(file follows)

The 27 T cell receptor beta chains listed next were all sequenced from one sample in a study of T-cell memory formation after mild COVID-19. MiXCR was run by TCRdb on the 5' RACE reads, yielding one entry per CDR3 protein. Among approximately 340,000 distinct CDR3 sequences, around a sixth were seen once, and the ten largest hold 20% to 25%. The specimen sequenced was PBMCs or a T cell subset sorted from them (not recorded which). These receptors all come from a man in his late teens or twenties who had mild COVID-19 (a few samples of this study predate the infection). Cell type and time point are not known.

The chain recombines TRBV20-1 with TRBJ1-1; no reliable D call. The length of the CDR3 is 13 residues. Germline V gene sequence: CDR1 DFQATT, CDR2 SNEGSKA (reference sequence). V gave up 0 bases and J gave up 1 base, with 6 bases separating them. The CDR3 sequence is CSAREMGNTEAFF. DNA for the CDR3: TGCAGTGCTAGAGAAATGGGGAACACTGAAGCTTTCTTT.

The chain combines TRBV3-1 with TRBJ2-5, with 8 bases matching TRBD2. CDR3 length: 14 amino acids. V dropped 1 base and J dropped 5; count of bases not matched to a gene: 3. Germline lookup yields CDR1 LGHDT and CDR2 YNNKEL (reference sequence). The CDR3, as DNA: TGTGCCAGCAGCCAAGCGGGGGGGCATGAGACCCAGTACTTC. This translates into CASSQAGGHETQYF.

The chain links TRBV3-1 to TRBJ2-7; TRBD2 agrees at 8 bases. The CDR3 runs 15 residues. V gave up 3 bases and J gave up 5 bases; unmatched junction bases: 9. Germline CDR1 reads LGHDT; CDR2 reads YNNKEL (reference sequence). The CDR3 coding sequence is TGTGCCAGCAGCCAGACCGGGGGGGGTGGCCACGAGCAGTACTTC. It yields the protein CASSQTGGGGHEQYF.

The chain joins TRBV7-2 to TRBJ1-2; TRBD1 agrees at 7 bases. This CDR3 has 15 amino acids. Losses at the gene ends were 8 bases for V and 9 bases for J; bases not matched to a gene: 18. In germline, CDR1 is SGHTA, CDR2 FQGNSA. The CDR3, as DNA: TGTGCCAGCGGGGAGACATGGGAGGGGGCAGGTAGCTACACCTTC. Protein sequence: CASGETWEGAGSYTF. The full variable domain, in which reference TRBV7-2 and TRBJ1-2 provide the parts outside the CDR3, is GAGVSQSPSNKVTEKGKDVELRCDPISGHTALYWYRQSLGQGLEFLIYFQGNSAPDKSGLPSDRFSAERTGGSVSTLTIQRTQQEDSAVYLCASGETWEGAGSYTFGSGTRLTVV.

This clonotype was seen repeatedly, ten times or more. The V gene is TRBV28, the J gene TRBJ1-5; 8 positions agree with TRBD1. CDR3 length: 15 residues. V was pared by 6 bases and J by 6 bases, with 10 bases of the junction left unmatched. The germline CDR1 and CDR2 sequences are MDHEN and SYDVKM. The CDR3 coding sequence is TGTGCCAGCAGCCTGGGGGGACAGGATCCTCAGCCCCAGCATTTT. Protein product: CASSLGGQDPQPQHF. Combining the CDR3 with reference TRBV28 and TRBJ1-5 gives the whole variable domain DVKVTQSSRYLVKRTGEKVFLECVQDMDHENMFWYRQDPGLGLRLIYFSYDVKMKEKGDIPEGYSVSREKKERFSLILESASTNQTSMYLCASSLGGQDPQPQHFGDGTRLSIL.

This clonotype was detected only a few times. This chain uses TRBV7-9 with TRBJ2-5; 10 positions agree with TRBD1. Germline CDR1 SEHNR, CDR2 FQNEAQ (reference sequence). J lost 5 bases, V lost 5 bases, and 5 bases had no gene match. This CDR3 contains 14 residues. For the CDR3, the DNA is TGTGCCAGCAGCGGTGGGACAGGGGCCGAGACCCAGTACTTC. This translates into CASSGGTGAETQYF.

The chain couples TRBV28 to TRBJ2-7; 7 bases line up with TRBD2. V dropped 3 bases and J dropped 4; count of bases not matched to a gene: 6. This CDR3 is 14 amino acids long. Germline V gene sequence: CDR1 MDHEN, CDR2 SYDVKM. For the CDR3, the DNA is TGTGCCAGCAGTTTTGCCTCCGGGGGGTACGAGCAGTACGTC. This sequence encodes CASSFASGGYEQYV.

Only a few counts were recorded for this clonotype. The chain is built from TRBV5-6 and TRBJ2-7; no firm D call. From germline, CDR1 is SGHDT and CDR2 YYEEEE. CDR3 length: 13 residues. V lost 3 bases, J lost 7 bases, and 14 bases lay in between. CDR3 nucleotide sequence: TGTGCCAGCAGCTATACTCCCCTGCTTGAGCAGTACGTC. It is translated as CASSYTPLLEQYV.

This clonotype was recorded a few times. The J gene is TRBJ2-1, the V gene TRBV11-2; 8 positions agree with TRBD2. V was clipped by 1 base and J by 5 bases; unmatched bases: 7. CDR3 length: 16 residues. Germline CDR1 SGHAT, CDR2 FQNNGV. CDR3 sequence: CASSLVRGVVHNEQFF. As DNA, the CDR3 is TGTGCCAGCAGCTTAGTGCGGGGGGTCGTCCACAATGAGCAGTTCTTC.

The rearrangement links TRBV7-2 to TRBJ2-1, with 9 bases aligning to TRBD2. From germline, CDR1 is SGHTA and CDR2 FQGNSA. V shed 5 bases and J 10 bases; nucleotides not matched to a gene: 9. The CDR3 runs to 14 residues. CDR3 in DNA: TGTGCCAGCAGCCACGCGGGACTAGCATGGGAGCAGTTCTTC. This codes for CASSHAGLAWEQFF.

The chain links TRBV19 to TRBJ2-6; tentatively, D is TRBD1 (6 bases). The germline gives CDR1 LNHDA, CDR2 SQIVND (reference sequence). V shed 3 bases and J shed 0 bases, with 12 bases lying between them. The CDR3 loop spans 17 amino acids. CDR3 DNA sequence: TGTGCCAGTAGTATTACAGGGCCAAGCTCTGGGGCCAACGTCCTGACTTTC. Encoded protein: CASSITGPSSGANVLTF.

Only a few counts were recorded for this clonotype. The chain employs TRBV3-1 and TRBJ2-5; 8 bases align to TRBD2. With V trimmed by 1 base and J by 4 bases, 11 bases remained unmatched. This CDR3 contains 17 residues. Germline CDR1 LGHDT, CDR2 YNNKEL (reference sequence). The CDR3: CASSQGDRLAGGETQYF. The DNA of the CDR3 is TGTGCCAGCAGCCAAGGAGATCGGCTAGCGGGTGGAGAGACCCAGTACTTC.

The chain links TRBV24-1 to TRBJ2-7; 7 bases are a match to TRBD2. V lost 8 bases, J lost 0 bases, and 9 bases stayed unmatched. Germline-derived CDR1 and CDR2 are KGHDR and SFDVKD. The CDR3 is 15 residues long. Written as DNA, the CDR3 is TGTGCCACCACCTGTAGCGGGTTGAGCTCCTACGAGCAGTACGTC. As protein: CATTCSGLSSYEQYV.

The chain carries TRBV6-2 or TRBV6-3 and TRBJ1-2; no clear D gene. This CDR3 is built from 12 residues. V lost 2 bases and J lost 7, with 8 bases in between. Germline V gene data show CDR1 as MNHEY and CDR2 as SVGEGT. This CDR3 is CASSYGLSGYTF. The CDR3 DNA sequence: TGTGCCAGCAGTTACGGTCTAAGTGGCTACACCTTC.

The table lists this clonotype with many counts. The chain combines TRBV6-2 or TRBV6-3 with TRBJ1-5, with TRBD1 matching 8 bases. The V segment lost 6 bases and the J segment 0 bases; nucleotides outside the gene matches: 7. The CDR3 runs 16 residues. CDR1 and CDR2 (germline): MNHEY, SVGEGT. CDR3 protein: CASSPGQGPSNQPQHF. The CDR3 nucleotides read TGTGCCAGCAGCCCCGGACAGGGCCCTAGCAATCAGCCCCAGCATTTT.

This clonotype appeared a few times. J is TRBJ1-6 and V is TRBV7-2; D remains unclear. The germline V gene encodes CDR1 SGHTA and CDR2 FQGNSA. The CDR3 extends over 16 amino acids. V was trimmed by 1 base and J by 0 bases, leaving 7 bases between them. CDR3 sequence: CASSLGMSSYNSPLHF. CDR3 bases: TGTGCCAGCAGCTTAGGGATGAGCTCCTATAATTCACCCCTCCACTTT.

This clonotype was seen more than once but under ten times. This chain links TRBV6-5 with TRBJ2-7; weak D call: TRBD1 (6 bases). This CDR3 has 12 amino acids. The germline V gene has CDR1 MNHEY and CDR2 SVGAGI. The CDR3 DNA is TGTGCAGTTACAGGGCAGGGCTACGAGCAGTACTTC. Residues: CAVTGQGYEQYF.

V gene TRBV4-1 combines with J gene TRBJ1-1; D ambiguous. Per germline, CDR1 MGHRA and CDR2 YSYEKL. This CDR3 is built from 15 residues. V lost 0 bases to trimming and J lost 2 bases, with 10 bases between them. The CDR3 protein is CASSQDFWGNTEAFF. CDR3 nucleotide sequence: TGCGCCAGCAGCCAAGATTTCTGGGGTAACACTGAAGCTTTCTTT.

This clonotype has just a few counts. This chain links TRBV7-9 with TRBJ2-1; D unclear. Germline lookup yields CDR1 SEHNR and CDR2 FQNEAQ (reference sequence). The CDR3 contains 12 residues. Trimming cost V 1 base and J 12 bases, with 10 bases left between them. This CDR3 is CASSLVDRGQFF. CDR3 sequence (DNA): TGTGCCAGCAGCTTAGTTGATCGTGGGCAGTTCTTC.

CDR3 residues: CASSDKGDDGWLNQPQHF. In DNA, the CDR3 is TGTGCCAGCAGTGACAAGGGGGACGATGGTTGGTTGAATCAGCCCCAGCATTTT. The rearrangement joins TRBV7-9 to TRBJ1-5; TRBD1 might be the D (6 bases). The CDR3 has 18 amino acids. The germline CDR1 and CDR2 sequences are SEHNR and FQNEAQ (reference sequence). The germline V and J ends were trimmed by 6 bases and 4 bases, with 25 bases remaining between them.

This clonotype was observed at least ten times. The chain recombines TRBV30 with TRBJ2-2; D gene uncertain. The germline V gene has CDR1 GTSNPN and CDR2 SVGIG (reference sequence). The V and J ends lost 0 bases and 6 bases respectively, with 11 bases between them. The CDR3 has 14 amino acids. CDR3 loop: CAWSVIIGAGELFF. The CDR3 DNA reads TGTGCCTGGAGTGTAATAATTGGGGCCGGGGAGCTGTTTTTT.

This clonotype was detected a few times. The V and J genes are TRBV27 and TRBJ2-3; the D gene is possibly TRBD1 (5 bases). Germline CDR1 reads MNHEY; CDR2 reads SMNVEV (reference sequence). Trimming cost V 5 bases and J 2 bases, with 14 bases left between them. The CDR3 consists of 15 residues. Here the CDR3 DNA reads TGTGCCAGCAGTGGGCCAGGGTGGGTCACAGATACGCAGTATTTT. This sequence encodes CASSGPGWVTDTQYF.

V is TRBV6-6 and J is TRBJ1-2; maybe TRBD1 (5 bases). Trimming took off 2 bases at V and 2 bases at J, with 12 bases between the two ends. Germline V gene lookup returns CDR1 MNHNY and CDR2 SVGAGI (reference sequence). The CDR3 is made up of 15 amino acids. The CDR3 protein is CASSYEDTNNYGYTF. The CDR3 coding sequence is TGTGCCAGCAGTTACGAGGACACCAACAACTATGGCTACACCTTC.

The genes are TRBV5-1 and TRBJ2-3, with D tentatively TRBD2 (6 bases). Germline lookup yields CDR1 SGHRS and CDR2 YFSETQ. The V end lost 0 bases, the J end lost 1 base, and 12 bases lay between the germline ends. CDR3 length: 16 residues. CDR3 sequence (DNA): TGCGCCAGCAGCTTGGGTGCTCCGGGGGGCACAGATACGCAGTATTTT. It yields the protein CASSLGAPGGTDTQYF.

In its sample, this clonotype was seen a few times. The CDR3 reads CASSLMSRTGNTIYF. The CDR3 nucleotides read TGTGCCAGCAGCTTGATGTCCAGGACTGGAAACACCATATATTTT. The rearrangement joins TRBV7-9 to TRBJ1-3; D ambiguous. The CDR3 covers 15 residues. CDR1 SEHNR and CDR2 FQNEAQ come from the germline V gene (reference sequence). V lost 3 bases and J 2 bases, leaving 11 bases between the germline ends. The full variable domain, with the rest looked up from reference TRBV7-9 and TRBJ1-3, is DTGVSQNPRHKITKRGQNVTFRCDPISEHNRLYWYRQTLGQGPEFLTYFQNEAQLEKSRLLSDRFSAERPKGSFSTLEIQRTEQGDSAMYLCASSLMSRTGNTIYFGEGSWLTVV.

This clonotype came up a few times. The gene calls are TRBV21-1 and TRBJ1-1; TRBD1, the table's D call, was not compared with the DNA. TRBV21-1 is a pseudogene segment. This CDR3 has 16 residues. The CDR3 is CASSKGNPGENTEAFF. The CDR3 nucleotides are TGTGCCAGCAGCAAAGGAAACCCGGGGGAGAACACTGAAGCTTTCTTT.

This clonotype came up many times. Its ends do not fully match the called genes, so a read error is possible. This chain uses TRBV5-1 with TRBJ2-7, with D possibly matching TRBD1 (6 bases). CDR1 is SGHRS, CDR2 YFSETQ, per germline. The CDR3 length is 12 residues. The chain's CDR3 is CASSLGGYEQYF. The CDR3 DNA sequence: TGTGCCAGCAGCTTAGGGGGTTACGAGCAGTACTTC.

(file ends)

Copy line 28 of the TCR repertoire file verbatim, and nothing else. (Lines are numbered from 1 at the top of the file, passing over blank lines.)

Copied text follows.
This clonotype came up many times. Its ends do not fully match the called genes, so a read error is possible. This chain uses TRBV5-1 with TRBJ2-7, with D possibly matching TRBD1 (6 bases). CDR1 is SGHRS, CDR2 YFSETQ, per germline. The CDR3 length is 12 residues. The chain's CDR3 is CASSLGGYEQYF. The CDR3 DNA sequence: TGTGCCAGCAGCTTAGGGGGTTACGAGCAGTACTTC.